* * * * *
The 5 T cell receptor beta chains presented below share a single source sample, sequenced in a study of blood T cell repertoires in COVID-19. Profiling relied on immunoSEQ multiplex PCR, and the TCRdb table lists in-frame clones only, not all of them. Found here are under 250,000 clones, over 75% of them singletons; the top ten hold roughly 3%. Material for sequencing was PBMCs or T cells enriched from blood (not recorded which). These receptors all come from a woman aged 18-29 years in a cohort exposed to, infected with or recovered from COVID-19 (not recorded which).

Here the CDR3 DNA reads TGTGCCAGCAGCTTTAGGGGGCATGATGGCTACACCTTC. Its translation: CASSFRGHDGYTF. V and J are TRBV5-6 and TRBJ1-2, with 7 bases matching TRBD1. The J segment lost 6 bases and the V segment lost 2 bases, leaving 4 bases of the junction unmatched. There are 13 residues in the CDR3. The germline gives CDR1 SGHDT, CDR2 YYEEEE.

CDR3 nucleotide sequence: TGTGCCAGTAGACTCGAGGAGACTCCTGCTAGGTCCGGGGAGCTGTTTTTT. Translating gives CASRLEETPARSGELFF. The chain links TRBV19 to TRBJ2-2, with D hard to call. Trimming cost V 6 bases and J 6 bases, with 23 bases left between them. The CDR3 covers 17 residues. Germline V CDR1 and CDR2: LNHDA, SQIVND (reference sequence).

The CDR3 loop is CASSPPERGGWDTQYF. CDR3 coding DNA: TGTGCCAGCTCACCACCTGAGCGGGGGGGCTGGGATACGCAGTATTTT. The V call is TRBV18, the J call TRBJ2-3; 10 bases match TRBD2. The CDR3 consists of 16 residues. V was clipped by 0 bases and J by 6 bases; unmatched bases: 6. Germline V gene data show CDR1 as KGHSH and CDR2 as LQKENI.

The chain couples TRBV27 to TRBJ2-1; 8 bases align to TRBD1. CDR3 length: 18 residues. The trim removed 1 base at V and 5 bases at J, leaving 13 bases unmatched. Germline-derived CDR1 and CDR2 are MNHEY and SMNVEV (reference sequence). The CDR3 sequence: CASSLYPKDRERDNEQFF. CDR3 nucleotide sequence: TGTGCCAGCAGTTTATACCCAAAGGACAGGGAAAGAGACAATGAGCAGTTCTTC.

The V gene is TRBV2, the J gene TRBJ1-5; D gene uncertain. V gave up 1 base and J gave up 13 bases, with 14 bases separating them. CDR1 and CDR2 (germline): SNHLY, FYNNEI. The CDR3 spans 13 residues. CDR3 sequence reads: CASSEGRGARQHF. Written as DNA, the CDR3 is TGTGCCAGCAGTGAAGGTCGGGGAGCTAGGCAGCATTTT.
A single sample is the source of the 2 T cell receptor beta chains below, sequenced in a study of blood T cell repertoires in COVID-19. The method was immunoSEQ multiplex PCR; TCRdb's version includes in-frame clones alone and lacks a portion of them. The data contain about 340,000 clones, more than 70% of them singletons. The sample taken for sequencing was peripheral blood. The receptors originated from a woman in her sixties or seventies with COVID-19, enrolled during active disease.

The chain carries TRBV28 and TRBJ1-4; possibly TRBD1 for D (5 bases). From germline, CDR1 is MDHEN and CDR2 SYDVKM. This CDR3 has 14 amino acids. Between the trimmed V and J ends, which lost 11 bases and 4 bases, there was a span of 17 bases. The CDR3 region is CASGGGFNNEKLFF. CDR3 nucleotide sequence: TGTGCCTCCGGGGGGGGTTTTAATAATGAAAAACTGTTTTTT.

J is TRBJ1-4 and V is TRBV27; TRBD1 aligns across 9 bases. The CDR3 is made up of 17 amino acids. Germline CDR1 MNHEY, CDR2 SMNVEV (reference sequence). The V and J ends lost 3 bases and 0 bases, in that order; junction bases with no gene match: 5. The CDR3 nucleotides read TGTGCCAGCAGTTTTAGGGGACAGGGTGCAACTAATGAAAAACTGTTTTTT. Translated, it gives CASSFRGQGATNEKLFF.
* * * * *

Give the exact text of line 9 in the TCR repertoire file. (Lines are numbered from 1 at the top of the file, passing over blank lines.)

J is TRBJ1-4 and V is TRBV27; TRBD1 aligns across 9 bases. The CDR3 is made up of 17 amino acids. Germline CDR1 MNHEY, CDR2 SMNVEV (reference sequence). The V and J ends lost 3 bases and 0 bases, in that order; junction bases with no gene match: 5. The CDR3 nucleotides read TGTGCCAGCAGTTTTAGGGGACAGGGTGCAACTAATGAAAAACTGTTTTTT. Translated, it gives CASSFRGQGATNEKLFF.